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It’s Never Too Late to Start ExercisingWe all know that exercise is good for us, yet many people are inactive – up to 28% to one-third of the global population never exercise. Sedentary lifestyles lead to a host of physical ailments, from pain to dysfunction to disease to death. Billions of dollars are spent today treating physical conditions that could be prevented (or minimized) through regular exercise.

While some people exercise for a while and then quit, others never even get started. As time goes by, they may tell themselves, “I’ve never been an exerciser,” or “I have a bad knee,” or “It’s too late to start.” And, as people experience some aches, pains and potential performance declines as they get older, they may think that there is no value in exercise, or that it’s simply too uncomfortable.

It’s Never Too Late to Start Exercising

The reality is that these are simply faulty mindsets and excuses that can be overcome with some motivation and dedication. Almost anyone can start exercising at some level and see benefits. In fact, it’s never too late to start exercising. Whether you’re a non-exerciser or a former exerciser, at age 25 or 75, with a doctor’s approval, virtually everyone can improve their fitness level and health through regular workouts.

Research Results

It’s no surprise that the older we get in the United States, the less active we are, shows a 2016 study in the CDC’s Morbidity and Mortality Weekly Report. But that’s not helping our collective health, as exercise has proven benefits of reducing risk of obesity, diabetes, heart disease and much more – including mortality. And as the millions of Baby Boomers hit their senior years, it is becoming even more critical to ensure that this large aging population is active, both for their health and that of the economy.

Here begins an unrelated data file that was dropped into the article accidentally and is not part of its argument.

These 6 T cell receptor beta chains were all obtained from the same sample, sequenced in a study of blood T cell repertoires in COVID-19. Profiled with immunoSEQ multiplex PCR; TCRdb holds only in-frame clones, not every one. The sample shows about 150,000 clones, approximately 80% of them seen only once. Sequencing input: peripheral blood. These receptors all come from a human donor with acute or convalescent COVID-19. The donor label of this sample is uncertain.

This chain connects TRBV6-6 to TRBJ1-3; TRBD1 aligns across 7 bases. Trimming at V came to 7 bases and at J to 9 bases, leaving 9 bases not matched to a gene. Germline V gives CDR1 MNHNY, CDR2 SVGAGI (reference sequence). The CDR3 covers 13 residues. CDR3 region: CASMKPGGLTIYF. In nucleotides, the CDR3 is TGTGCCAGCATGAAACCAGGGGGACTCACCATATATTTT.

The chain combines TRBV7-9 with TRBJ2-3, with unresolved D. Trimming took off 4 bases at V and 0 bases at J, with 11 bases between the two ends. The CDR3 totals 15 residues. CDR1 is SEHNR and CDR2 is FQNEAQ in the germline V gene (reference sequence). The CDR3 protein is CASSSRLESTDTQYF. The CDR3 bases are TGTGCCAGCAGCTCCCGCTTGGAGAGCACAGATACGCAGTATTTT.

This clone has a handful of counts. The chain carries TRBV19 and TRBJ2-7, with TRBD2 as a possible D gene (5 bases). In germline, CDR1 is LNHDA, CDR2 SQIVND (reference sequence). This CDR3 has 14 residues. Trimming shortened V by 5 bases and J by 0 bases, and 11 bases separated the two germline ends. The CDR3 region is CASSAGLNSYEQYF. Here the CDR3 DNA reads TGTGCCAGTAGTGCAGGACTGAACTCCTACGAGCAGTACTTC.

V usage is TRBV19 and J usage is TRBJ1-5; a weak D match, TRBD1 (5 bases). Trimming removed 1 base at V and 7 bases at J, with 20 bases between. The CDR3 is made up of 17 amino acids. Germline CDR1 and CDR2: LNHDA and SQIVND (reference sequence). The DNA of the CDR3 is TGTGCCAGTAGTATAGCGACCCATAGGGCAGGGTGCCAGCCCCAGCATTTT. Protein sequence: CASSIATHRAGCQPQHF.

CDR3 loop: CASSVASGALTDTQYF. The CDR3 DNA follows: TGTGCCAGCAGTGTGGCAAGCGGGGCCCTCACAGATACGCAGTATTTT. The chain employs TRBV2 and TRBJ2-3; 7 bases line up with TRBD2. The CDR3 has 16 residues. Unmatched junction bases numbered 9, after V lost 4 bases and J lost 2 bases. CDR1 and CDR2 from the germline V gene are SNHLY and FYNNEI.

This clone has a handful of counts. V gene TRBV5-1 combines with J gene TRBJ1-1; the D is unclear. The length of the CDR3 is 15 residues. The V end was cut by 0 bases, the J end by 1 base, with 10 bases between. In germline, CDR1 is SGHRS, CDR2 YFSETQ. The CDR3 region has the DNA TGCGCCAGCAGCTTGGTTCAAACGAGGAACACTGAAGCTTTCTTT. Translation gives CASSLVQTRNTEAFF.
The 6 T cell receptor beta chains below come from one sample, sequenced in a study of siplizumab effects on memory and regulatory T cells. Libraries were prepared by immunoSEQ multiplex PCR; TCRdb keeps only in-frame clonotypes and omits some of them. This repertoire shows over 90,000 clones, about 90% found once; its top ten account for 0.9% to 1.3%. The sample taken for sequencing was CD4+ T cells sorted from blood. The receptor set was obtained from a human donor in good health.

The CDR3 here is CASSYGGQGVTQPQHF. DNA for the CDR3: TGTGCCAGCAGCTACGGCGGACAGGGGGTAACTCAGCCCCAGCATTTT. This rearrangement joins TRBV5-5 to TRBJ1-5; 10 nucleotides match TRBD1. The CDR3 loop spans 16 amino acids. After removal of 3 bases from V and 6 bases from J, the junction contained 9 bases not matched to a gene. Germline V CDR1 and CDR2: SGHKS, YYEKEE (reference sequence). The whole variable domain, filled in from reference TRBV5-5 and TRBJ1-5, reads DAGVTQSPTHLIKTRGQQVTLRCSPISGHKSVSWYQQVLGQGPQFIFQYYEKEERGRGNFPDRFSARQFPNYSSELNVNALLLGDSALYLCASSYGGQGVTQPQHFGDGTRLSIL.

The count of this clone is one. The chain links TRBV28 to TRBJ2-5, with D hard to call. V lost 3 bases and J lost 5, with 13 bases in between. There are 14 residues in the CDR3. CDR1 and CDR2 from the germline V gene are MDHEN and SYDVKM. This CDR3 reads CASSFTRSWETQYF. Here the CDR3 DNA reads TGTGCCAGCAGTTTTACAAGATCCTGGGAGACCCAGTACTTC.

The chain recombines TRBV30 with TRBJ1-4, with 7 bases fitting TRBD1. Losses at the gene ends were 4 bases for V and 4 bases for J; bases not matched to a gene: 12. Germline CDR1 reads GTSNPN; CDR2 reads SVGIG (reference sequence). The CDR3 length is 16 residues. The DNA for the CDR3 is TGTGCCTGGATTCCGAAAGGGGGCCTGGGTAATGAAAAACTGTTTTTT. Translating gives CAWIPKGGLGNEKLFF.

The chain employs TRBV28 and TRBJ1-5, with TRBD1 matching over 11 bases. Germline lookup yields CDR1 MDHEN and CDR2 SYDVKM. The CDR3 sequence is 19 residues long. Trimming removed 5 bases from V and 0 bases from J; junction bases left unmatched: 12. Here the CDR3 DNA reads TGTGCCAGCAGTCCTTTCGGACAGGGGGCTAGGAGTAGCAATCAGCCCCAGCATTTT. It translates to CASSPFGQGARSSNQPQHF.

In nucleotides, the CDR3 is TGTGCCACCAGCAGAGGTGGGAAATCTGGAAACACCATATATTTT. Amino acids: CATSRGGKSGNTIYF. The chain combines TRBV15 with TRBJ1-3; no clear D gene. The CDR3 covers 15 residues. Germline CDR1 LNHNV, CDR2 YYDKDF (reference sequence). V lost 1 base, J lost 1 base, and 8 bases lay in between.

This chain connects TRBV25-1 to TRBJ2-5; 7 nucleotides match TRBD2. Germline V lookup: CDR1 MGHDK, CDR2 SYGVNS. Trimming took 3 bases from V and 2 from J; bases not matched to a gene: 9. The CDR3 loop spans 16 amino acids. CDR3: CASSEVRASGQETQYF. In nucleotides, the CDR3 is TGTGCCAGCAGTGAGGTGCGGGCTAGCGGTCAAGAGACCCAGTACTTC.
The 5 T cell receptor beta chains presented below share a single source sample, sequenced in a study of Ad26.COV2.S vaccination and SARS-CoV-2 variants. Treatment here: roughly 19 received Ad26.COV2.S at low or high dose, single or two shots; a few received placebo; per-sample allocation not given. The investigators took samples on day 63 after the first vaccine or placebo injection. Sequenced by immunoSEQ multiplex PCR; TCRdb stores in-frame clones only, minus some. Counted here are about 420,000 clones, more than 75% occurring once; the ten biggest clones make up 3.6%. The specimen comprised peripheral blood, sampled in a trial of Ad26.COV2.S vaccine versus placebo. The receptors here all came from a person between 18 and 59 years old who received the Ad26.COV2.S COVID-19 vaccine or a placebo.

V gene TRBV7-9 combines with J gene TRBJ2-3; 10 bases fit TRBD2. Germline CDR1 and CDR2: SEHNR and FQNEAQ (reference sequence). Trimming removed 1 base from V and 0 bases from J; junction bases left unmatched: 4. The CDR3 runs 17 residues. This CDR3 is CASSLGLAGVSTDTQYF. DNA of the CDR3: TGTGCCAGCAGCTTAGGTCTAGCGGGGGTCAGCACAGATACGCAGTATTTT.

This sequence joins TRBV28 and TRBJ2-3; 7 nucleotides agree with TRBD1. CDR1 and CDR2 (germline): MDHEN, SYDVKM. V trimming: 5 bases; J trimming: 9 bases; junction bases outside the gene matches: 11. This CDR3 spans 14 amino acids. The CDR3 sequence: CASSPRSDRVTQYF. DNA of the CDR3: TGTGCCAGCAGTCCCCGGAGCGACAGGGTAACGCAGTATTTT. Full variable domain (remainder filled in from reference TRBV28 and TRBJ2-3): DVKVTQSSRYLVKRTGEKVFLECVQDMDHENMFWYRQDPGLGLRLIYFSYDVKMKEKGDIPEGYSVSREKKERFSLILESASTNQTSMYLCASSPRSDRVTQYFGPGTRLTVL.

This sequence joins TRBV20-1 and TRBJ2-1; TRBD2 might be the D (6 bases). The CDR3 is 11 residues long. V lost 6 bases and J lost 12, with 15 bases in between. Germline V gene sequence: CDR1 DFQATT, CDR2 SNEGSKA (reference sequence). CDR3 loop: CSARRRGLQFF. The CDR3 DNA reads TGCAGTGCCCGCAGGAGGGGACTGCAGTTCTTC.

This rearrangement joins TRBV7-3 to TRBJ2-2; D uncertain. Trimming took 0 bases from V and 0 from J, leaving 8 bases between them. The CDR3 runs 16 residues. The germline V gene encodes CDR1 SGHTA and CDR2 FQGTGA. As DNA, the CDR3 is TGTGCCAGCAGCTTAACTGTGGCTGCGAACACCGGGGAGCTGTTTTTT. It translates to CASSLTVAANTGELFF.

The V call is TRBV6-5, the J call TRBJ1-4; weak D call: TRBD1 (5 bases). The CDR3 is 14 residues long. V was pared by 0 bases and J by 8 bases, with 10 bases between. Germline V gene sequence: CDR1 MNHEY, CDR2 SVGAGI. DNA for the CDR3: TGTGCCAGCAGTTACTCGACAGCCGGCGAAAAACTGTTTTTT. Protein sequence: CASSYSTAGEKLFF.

A recent study published in the Journal of the American Medical Association (JAMA) Network Open analyzed individuals who were inactive when they were younger, but then increased exercise levels after age 40. Results indicated a decline in their risk of dying early that was similar to those of regular lifelong exercisers — a 32% to 35% reduction, compared to people who didn’t exercise.

Reductions in heart disease and cancer risk for the recent exercisers also were similar to those who were consistently active. The bottom line: the more you increase exercise, the more you boost health benefits, no matter when you start your fitness regimen. Those who start exercising later in life seem to enjoy an equal benefit as the early adopters.

There is a wealth of research that reinforces this message. One 2017 study found that people who increased activity later in life still reduced their cardiovascular mortality risk by 25 percent. Another long-term evaluation that was published in the Journal of Alzheimer’s Disease in 2016 followed twins and indicated that vigorous exercise in middle age can “safeguard” brainpower and memory later in life.

And a well-known study published in JAMA back in 2003 tracked 9,500 women for 12 years, starting when they were at least age 66. Participants who went from being inactive to walking only one mile a day cut their risk of death from all causes and from cancer by nearly half, and their risk of heart disease also fell by more than a third. In fact, this newly active population had early as much protection as continually physically active women.

Getting Started